Revive & Restore was pleased to host Beth Shapiro for a presentation on her book How to Clone a Mammoth on Monday May 11, 2015 at the Marines’ Memorial Theater at Union Square, San Francisco, CA. This lecture was presented as part of The Long Now Foundation’s monthly Seminars About Long-term Thinking. How to Clone a Mammoth Monday May 11, 02015 – San Francisco Audio is available on the How to Clone a Mammoth page, or you can subscribe to The Long Now Foundation’s podcast. De-extinction science   A summary by Stewart Brand When people hear about “ancient DNA” in fossils, Shapiro began, the first question always is “Can…

Read More

Rethinking Extinction

By | De-Extinction

-By Stewart Brand This article was published on April 21, 2015 in Aeon. The idea that we are edging up to a mass extinction is not just wrong – it’s a recipe for panic and paralysis Stewart Brand is president of the Long Now Foundation and co-founder of Revive and Restore. He edited the Whole Earth Catalog (1968-74) and his latest book is Whole Earth Discipline (2010). The way the public hears about conservation issues is nearly always in the mode of ‘[Beloved Animal] Threatened With Extinction’. That makes for electrifying headlines, but it misdirects concern. The loss of whole…

Read More

Advances in Avian Transgenics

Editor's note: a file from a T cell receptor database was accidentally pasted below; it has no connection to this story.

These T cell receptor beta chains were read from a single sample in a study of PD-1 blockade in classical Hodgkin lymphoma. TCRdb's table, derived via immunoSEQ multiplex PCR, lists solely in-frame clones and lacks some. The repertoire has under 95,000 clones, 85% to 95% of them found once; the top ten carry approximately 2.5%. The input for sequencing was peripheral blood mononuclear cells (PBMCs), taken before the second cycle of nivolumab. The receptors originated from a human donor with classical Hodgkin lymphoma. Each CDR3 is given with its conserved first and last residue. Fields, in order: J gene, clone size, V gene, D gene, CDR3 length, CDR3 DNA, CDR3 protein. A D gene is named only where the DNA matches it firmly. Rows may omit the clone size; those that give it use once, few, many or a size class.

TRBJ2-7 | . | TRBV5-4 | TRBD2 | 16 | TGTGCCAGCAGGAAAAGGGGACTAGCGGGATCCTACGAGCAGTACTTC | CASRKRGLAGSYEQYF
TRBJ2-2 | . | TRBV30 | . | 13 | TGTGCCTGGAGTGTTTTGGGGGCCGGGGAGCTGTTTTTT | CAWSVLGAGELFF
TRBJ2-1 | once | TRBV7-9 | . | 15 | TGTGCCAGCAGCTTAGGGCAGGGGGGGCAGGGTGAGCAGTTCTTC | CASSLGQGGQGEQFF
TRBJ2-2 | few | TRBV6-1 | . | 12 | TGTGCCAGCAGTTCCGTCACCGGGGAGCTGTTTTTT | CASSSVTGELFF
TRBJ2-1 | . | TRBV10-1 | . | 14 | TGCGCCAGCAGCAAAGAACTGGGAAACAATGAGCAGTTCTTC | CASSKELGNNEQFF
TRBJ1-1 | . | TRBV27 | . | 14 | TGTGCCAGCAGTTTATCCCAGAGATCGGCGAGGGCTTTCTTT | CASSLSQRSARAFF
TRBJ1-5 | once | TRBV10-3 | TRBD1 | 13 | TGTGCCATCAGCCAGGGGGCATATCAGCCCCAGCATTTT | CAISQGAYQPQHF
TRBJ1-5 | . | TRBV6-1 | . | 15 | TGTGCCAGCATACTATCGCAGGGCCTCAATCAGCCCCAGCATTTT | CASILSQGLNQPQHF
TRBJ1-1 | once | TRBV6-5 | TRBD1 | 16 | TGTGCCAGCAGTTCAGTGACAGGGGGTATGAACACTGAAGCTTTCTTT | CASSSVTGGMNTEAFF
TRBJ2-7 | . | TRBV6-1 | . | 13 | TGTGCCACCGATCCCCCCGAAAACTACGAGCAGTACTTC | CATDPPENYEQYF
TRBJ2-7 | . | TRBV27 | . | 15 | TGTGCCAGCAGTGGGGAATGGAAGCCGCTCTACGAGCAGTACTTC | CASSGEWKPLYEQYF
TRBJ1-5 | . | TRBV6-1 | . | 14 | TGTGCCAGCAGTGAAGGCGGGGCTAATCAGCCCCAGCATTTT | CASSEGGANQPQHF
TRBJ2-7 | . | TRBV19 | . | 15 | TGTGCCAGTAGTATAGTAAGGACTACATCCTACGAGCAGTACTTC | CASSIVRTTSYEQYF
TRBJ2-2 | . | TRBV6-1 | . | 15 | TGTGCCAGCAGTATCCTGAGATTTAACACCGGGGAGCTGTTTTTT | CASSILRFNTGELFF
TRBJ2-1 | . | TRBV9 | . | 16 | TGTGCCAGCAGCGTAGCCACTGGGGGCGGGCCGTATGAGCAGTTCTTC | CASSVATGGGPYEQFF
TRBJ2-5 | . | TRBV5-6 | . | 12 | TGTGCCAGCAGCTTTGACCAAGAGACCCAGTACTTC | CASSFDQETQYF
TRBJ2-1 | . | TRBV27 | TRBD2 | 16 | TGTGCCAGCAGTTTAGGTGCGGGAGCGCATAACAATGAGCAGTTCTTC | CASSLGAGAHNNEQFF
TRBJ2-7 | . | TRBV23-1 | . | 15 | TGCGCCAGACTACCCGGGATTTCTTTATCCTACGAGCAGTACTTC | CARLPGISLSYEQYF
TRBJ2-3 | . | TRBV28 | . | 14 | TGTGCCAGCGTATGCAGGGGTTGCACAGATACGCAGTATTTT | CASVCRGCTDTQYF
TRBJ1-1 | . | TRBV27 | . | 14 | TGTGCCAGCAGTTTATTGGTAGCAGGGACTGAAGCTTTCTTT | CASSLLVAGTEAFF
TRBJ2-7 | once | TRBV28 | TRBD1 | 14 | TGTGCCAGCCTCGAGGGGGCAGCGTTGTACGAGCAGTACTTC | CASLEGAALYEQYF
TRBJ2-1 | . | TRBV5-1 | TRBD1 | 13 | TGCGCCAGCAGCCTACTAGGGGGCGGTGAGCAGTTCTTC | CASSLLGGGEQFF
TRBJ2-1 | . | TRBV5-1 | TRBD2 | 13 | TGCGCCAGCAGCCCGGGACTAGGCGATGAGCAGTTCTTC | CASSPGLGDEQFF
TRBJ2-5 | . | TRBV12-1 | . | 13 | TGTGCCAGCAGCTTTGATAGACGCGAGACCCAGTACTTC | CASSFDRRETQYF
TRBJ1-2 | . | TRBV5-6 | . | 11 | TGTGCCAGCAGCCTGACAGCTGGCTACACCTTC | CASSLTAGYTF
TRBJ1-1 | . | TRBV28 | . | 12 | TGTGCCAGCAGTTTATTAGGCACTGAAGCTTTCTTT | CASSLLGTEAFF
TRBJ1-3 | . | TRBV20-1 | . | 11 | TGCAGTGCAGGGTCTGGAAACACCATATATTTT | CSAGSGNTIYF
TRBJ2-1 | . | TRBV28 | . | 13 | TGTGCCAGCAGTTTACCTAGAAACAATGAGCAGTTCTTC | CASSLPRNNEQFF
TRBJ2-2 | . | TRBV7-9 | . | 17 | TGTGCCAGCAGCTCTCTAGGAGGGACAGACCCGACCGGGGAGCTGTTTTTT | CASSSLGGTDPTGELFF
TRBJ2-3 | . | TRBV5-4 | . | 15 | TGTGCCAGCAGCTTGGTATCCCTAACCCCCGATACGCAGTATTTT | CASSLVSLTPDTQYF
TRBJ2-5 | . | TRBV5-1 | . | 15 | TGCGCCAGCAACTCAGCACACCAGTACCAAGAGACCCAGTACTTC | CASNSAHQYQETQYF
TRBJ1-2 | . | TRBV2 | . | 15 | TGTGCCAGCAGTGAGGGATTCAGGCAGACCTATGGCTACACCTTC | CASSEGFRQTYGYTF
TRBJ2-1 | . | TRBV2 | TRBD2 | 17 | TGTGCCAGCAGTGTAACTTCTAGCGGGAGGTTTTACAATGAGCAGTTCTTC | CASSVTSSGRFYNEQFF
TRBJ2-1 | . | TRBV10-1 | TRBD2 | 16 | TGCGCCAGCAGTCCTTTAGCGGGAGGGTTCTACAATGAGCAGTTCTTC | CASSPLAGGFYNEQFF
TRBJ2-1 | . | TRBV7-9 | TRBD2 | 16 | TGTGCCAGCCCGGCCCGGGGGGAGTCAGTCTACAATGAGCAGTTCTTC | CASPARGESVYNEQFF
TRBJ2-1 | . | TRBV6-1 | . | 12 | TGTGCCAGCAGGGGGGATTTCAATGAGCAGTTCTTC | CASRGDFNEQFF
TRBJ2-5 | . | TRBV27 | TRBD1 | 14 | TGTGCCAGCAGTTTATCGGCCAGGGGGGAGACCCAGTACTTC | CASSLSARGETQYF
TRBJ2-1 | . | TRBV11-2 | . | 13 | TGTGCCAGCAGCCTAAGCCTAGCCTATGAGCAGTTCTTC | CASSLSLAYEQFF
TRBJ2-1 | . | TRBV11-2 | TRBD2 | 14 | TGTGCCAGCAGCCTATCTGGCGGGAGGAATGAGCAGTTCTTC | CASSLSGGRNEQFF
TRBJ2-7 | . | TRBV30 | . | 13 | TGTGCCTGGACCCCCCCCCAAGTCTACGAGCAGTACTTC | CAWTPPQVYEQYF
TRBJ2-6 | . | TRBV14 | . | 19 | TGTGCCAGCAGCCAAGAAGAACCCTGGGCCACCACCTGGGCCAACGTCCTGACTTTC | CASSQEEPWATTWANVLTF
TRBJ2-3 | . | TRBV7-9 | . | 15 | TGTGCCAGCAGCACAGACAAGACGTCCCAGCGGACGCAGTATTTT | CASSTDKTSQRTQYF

By | De-Extinction, Passenger Pigeon

A follow up to “Why birds are a challenge” by Ben J. Novak The next phase of The Great Passenger Pigeon Comeback is approaching: the engineering of passenger pigeon mutations into living pigeons. The first requirement to do this is a flock of pigeons; the second is a viable method to creating engineered birds. Engineering birds is not difficult, but making engineered birds that are capable of passing on their engineered traits is a formidable challenge in the world of avian research. The key element in viability is that the passenger pigeon mutations we edit are incorporated into the germ…

Read More

Reflections on Martha’s Centennial

By | De-Extinction, Passenger Pigeon | One Comment

– by Ben Novak The passenger pigeon was once the world’s most plentiful bird. September 1 is the centenary of the bird’s extinction. Martha, the last pigeon of the species, died at the Cincinnati Zoo and now can be viewed at the Smithsonian Institution in Washington DC.  There is no limit to the alluring curiosities of living things, and no end to the mysteries of those gone. Contrary to the poetic nature of “righting past wrongs” that some attribute to the de-extinction of passenger pigeons, I view the de-extinction of the passenger pigeon as a project seeded in our present and…

Read More

New Passenger Pigeon Genomes

By | De-Extinction, Passenger Pigeon | No Comments

By Beth Shapiro, PhD Associate Professor, Ecology and Evolutionary Biology Co-Principal Investigator of the Paleogenomics Lab, University of California Santa Cruz As you may know, a different group (not us — Ouch!) has published a paper in PNAS on June 16 (see abstract and link below) in which they use genome sequence data from several preserved passenger pigeons to infer long-term demographic trends in the bird. It is important to the de-extinction effort because it shows (as our data do) that passenger pigeon populations fluctuated in size through time, as resource availability changed. This means that we probably won’t need to bring back billions…

Read More